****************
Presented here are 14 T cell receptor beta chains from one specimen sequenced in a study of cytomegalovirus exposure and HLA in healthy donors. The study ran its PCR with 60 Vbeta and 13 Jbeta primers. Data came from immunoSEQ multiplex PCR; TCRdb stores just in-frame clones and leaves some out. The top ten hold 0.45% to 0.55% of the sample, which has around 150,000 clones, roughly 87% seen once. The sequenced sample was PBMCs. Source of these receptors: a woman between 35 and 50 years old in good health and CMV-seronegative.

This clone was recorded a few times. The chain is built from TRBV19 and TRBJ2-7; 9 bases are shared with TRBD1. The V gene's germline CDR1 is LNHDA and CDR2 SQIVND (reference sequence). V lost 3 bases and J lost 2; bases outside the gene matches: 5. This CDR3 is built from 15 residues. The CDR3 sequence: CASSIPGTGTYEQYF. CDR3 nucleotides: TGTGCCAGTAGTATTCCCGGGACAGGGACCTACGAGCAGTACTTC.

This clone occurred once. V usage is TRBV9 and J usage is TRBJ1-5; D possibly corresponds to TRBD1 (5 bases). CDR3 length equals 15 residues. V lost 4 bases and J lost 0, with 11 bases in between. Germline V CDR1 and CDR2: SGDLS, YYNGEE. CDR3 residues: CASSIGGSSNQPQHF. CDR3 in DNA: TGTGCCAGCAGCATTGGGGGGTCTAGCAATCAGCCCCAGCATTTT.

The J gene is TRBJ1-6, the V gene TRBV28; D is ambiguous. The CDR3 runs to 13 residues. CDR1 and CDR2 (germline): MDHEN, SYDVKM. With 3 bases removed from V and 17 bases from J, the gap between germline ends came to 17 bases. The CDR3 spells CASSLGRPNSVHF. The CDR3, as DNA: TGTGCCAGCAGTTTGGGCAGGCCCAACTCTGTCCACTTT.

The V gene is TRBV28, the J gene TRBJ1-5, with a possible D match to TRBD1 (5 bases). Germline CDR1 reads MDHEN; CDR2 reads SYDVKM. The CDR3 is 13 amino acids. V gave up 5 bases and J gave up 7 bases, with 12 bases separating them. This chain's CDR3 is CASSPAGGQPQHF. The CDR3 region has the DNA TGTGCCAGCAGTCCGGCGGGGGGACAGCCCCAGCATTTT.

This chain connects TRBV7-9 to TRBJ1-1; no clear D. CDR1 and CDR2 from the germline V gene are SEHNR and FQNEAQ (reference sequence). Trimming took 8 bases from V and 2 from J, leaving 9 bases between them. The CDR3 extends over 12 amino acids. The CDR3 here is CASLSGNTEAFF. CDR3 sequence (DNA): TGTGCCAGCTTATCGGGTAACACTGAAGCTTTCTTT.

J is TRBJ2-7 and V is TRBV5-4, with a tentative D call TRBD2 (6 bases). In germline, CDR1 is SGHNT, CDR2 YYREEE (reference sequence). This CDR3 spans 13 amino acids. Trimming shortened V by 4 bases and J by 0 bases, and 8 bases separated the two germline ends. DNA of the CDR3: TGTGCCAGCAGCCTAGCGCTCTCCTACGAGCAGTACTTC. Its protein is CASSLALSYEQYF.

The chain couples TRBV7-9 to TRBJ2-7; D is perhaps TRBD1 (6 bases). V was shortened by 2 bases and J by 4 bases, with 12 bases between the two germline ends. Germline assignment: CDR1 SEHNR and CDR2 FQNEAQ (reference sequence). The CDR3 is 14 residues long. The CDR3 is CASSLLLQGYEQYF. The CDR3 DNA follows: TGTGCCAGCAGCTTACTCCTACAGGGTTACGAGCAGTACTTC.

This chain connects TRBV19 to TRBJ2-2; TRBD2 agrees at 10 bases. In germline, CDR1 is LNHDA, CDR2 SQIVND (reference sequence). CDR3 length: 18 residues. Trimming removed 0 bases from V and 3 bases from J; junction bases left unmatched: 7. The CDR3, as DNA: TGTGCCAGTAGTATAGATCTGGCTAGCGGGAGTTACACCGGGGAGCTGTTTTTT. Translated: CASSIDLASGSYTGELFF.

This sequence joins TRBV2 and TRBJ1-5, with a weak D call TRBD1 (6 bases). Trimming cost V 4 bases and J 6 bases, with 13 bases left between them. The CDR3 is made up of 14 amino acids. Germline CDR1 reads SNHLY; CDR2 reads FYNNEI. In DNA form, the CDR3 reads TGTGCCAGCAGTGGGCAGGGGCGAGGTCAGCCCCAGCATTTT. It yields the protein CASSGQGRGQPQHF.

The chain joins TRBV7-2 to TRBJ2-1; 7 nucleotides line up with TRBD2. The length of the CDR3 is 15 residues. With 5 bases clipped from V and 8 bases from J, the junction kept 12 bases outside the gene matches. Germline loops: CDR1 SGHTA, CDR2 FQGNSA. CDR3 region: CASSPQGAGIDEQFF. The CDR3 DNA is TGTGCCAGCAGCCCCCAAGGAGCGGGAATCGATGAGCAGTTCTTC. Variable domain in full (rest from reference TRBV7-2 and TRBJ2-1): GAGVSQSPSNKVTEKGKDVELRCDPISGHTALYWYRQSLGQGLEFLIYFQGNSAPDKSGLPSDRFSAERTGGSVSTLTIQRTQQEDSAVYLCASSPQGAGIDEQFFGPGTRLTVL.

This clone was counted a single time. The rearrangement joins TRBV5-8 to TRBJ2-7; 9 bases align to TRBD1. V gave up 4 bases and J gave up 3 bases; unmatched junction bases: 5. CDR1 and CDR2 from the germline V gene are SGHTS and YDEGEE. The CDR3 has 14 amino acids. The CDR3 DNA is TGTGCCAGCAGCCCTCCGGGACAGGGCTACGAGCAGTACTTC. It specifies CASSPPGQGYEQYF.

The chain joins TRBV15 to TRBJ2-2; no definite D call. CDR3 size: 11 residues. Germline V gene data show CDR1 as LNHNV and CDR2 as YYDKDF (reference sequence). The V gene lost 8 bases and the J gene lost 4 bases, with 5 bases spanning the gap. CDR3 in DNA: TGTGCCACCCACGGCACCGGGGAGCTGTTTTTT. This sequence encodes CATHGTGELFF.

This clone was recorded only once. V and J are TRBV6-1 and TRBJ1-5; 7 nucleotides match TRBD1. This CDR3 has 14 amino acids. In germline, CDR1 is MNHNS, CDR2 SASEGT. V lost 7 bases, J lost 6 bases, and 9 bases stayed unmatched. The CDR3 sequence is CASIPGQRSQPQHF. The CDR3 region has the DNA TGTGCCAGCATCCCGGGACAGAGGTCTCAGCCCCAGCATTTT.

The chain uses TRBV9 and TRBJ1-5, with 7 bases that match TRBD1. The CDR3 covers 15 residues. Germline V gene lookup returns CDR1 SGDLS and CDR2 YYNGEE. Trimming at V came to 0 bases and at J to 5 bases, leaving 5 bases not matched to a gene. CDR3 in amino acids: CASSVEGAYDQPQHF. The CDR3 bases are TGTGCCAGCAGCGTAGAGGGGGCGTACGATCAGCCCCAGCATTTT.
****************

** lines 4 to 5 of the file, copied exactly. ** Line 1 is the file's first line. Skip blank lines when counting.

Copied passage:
The J gene is TRBJ1-6, the V gene TRBV28; D is ambiguous. The CDR3 runs to 13 residues. CDR1 and CDR2 (germline): MDHEN, SYDVKM. With 3 bases removed from V and 17 bases from J, the gap between germline ends came to 17 bases. The CDR3 spells CASSLGRPNSVHF. The CDR3, as DNA: TGTGCCAGCAGTTTGGGCAGGCCCAACTCTGTCCACTTT.

The V gene is TRBV28, the J gene TRBJ1-5, with a possible D match to TRBD1 (5 bases). Germline CDR1 reads MDHEN; CDR2 reads SYDVKM. The CDR3 is 13 amino acids. V gave up 5 bases and J gave up 7 bases, with 12 bases separating them. This chain's CDR3 is CASSPAGGQPQHF. The CDR3 region has the DNA TGTGCCAGCAGTCCGGCGGGGGGACAGCCCCAGCATTTT.